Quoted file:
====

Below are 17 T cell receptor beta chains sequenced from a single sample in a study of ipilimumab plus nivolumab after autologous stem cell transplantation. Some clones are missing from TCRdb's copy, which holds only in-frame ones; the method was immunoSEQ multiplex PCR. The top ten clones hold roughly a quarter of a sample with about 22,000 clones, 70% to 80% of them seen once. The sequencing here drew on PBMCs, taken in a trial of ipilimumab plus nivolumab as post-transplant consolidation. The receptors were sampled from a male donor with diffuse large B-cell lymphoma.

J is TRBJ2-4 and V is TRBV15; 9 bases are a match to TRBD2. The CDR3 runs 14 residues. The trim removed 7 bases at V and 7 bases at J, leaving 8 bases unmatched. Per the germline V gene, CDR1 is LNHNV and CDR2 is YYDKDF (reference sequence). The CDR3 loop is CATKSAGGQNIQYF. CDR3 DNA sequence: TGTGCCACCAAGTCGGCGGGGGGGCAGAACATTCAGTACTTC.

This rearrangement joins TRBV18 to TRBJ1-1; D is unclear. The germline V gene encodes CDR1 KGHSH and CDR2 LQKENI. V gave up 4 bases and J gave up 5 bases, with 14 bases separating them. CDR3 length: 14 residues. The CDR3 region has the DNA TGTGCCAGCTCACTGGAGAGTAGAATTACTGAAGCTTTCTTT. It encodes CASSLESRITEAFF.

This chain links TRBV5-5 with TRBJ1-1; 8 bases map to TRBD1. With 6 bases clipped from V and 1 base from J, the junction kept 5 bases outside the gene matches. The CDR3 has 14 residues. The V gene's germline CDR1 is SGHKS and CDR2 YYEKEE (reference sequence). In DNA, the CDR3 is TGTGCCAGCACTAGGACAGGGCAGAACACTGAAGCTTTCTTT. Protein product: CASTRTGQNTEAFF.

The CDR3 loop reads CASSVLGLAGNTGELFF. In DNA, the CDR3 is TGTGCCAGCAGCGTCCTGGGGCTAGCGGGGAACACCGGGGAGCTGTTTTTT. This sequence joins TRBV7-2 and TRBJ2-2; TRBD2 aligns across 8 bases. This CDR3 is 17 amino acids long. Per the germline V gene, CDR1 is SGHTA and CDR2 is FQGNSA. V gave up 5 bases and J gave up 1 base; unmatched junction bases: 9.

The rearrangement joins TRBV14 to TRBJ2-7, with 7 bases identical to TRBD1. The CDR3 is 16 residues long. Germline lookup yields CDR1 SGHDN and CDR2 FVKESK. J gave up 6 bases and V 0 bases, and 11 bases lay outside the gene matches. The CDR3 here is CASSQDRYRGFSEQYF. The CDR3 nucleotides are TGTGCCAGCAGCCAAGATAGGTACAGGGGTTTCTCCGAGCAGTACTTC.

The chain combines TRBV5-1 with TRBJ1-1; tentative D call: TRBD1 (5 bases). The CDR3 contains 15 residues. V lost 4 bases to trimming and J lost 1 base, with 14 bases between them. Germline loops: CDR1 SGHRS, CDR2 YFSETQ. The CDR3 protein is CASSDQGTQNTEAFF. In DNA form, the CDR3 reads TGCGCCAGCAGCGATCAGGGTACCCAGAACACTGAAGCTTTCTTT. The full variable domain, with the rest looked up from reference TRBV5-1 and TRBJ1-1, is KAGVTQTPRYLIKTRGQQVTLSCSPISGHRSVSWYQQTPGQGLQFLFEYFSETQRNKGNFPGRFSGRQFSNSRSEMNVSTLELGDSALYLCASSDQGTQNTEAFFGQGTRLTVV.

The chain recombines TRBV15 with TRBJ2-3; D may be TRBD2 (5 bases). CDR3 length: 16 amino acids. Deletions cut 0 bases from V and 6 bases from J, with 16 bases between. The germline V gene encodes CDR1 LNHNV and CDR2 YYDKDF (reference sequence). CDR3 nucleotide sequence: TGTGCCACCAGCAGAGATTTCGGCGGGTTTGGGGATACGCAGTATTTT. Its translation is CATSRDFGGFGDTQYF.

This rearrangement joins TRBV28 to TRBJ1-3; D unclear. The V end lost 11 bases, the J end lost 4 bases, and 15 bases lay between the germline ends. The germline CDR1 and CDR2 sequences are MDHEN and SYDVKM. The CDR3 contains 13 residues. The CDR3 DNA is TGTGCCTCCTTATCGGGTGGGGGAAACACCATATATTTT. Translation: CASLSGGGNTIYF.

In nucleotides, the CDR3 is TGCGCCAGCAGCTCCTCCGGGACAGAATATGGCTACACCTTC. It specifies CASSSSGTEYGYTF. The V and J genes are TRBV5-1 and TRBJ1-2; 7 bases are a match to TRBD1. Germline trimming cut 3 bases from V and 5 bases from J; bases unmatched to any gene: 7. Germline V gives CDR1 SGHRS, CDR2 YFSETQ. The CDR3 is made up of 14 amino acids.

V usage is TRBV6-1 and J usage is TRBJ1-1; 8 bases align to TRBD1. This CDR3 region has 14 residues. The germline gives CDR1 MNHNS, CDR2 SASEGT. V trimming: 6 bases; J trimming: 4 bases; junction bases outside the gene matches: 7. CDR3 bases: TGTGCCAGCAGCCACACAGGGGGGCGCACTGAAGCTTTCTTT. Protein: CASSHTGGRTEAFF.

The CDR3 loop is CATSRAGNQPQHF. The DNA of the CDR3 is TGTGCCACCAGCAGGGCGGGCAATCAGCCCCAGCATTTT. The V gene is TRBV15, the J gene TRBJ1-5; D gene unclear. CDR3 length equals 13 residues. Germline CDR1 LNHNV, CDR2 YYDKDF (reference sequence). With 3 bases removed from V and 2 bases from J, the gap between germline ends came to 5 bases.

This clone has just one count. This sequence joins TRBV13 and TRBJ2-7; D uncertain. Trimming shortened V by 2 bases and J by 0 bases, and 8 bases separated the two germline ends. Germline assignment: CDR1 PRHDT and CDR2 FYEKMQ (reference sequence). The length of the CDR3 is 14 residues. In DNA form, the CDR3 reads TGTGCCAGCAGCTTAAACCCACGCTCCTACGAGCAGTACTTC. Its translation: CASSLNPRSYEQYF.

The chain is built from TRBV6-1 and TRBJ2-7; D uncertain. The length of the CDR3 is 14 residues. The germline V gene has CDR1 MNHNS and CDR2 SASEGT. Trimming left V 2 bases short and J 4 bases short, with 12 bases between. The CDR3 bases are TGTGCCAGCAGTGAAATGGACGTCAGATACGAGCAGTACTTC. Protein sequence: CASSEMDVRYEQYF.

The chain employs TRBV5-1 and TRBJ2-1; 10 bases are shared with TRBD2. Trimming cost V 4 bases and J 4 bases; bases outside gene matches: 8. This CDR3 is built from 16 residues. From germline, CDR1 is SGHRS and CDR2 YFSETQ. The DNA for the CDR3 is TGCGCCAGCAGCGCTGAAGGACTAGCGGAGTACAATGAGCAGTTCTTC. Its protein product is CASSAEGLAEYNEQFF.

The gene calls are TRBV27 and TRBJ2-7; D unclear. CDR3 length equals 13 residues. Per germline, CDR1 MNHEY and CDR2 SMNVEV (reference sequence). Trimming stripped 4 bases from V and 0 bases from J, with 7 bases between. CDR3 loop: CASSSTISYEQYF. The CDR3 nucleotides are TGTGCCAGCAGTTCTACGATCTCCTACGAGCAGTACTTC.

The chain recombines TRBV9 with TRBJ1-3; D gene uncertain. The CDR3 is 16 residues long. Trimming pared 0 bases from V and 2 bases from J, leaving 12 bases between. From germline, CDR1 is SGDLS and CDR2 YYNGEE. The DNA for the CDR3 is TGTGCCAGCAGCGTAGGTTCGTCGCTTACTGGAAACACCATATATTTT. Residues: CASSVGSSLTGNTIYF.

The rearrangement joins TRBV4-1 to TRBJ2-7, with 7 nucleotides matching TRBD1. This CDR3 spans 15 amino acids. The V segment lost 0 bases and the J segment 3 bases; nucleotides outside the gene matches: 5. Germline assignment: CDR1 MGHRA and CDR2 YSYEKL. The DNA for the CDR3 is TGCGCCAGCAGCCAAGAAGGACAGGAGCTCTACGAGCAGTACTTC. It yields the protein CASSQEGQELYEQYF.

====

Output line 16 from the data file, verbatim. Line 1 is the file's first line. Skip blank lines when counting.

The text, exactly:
The gene calls are TRBV27 and TRBJ2-7; D unclear. CDR3 length equals 13 residues. Per germline, CDR1 MNHEY and CDR2 SMNVEV (reference sequence). Trimming stripped 4 bases from V and 0 bases from J, with 7 bases between. CDR3 loop: CASSSTISYEQYF. The CDR3 nucleotides are TGTGCCAGCAGTTCTACGATCTCCTACGAGCAGTACTTC.